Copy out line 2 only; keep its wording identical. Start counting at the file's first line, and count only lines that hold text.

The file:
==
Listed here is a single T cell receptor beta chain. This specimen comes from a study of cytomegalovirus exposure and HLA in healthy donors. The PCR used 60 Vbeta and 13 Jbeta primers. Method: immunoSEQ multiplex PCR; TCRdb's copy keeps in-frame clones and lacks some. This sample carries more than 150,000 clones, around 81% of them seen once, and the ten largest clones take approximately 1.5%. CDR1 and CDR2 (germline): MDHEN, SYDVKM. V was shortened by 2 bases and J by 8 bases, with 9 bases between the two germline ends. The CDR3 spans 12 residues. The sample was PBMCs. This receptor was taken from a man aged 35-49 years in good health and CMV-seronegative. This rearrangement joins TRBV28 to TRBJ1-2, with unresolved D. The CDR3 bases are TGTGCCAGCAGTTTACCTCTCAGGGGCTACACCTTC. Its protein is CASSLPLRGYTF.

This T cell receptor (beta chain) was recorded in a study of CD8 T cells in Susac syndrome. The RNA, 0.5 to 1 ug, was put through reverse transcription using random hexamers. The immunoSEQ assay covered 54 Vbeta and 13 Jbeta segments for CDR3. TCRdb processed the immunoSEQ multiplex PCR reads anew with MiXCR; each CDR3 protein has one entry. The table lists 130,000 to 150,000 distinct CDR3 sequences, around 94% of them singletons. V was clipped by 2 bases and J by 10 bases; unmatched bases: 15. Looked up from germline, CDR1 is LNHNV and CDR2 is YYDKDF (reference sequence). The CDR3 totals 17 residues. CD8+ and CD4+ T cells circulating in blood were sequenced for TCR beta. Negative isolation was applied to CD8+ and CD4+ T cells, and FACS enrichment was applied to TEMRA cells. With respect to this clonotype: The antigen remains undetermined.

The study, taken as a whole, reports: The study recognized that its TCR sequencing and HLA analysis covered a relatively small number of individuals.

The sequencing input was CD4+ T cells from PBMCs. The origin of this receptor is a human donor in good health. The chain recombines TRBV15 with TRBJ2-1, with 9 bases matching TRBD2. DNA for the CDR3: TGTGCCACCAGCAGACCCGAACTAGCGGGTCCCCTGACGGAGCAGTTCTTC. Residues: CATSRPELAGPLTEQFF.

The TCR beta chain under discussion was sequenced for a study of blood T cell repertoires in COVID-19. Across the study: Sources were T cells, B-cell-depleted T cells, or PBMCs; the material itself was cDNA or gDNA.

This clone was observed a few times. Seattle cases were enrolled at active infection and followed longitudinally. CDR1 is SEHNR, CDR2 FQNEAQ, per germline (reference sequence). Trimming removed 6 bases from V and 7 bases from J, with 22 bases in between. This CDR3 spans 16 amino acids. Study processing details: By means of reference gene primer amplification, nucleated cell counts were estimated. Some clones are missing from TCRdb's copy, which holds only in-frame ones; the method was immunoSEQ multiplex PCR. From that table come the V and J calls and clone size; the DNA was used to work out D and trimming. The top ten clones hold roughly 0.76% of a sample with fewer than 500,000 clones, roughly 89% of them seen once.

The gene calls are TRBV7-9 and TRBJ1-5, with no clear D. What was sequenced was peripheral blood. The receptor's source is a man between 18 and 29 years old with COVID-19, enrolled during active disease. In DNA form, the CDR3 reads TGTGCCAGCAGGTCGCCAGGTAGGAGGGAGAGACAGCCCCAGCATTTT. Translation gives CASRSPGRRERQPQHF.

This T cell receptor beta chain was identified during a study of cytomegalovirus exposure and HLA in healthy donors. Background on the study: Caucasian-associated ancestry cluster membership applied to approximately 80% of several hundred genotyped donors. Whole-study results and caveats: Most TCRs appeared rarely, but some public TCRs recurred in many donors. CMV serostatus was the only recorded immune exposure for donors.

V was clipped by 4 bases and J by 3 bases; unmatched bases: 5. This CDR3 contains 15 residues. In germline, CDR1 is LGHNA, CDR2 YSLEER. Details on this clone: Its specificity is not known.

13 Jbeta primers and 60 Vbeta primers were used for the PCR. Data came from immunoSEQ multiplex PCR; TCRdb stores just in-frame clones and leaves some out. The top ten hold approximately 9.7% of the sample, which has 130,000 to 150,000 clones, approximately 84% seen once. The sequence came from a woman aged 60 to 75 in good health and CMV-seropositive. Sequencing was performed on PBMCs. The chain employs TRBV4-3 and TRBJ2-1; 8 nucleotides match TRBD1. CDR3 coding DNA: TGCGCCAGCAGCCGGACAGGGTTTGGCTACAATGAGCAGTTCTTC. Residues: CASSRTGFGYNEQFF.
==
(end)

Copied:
This T cell receptor (beta chain) was recorded in a study of CD8 T cells in Susac syndrome. The RNA, 0.5 to 1 ug, was put through reverse transcription using random hexamers. The immunoSEQ assay covered 54 Vbeta and 13 Jbeta segments for CDR3. TCRdb processed the immunoSEQ multiplex PCR reads anew with MiXCR; each CDR3 protein has one entry. The table lists 130,000 to 150,000 distinct CDR3 sequences, around 94% of them singletons. V was clipped by 2 bases and J by 10 bases; unmatched bases: 15. Looked up from germline, CDR1 is LNHNV and CDR2 is YYDKDF (reference sequence). The CDR3 totals 17 residues. CD8+ and CD4+ T cells circulating in blood were sequenced for TCR beta. Negative isolation was applied to CD8+ and CD4+ T cells, and FACS enrichment was applied to TEMRA cells. With respect to this clonotype: The antigen remains undetermined.